Although the outlook for minimising the impacts of invasive alien species and pollution are much better for the region than globally, other direct pressures on biodiversity remain significant and in need of further attention. Ensuring sustainable use of marine stocks and addressing habitat degradation are falling short of global objectives. The knowledge base for understanding the effects of multiple drivers of biodiversity loss, including ocean acidification, is inadequate.
Safeguards for ecosystems, species and genetic diversity also require greater effort. Protected area extent, coverage of important sites for biodiversity, representation of regionally differentiated ecosystems, and effective management are substantially lagging behind global progress. Remarkably, extinction risk assessments have not been undertaken for species in most groups, and knowledge of genetic diversity remains sparse.
Although much biodiversity knowledge is being shared, participatory planning and reporting across the region remains fragmented and under-resourced. No Antarctic Biodiversity Strategy and Action Plan exists that would provide an effective guide for prioritising activities and investment.
Despite this disappointing outlook for a region so remote, apparently pristine, and theoretically well-protected, the prospects for effective action over the next five years to improve the outlook dramatically are exceptional.
The Antarctic and Southern Ocean are governed under a set of well-established arrangements which lend themselves to swift and effective action. The Protocol on Environmental Protection has been ratified by 37 Antarctic Treaty Parties, a significant appetite exists for improving conservation measures and actions, and there is much support from governments, the tourist industry and the public for conservation in the region.
A Biodiversity Strategy and Action Plan for Antarctica and the Southern Ocean, adopted and implemented by the Antarctic Treaty Parties, and broadly accepted by all, would provide an effective means to improve the outlook for the region. Much potential exists also for improving the protected area network in both terrestrial and marine systems, and for assessing the extinction risk of the region’s species.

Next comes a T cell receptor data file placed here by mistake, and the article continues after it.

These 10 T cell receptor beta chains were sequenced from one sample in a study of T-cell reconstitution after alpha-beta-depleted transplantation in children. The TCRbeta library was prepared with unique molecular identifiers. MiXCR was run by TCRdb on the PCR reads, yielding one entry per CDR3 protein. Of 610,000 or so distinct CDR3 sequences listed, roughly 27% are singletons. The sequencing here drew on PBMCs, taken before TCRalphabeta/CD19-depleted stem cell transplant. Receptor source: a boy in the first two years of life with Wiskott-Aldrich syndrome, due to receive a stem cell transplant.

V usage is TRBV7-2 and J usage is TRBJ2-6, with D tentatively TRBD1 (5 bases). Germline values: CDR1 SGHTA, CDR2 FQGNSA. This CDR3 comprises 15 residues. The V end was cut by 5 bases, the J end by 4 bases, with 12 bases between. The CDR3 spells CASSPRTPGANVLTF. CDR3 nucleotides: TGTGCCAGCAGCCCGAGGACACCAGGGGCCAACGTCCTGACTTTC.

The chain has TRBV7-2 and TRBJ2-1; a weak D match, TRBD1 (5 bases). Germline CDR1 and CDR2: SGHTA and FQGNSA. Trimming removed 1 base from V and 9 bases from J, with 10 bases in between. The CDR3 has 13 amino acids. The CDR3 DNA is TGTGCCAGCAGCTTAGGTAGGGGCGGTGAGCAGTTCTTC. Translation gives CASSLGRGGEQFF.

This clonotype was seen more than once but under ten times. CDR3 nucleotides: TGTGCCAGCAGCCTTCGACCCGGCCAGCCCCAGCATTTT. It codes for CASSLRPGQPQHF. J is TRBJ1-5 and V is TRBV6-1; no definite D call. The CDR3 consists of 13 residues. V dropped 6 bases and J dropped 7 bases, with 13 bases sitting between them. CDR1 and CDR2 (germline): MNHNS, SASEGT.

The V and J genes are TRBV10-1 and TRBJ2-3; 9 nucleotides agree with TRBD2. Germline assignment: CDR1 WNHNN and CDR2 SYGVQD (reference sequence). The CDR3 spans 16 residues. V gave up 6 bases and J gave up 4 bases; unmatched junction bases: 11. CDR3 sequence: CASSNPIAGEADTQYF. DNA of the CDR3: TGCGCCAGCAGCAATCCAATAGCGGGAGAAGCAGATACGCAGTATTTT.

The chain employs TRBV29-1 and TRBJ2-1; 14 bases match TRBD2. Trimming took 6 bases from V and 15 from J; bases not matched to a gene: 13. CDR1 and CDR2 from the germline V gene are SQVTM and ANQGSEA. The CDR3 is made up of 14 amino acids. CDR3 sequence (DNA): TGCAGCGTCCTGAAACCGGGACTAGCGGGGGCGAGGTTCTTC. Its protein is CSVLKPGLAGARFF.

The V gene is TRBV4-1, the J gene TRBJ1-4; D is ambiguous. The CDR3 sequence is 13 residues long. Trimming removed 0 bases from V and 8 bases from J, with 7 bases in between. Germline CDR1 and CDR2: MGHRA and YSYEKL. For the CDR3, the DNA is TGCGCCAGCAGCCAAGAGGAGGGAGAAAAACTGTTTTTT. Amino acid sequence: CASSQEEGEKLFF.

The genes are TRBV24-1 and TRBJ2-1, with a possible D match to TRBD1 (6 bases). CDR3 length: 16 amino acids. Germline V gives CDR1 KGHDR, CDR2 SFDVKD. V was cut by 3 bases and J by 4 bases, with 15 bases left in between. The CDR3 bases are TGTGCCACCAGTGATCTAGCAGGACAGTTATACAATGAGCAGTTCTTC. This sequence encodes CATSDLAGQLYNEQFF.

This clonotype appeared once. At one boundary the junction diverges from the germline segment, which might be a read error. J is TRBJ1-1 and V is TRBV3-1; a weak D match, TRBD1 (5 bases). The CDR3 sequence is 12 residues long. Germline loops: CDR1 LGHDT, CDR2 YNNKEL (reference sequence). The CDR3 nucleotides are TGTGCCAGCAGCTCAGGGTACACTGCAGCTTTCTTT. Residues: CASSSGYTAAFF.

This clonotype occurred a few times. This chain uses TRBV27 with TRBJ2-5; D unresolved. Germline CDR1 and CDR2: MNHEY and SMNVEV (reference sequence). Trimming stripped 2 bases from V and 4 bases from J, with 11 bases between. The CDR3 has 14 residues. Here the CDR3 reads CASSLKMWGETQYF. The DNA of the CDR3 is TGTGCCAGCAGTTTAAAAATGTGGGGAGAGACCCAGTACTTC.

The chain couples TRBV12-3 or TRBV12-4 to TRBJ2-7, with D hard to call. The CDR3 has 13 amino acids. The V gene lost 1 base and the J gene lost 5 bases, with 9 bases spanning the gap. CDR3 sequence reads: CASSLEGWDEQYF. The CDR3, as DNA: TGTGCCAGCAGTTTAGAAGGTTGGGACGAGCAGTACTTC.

These actions, along with those required to achieve a set of Antarctic Biodiversity Targets, in keeping with the ambitions of the Strategic Plan for Biodiversity 2011-2020, will ensure that the biodiversity of Antarctica and the Southern Ocean is conserved for the benefit of all humankind.
Appendix of Participants
The Monaco Assessment represents the view of the individuals who participated in the meeting and does not necessarily represent the views of the organizations with which they are affiliated. The Assessment was supported by the Government of Monaco, the Centre Scientifique de Monaco, the Scientific Committee on Antarctic Research, and Monash University.
Steven L. Chown, Monash University, Australia
Melodie A. McGeoch, Monash University, Australia
Céline Le Bohec, CNRS-Strasbourg University, France & Centre Scientifique de Monaco, Monaco
Céline Van Klaveren-Impagliazzo, Government of the Principality of Monaco
Aleks Terauds, Scientific Committee on Antarctic Research, Cambridge, U.K.
Jason D. Whittingon, Centre Scientifique de Monaco, Monaco
Cassandra Brooks, Stanford University, U.S.A.
Stuart Butchart, BirdLife International
Bernard W.T. Coetzee, Monash University, Australia
Ben Collen, University College London, U.K.
Peter Convey, British Antarctic Survey, U.K.
Kevin J. Gaston, University of Exeter, U.K.
Neil Gilbert, Environmental Consultant, Antarctica New Zealand
Mike Gill, Group on Earth Observations, Biodiversity Observation Network
Robert Höft, Secretariat of the Convention on Biological Diversity
Sam Johnston, United Nations University, Japan
Mahlon C. Kennicutt II, Emeritus Professor, Texas A & M University, U.S.A.
Hannah J. Kriesell, Centre Scientifique de Monaco, Monaco & Strasbourg University, France
Yvon Le Maho, CNRS-Strasbourg University, France
Jerónimo López-Martínez, Scientific Committee on Antarctic Research, Cambridge, U.K.
Heather Lynch, Stony Brook University, U.S.A.
Deng Palomares, Sea Around Us, University of British Columbia, Canada
Roser Puig-Marcó, University of Barcelona, Spain
Peter Stoett, Concordia University, Canada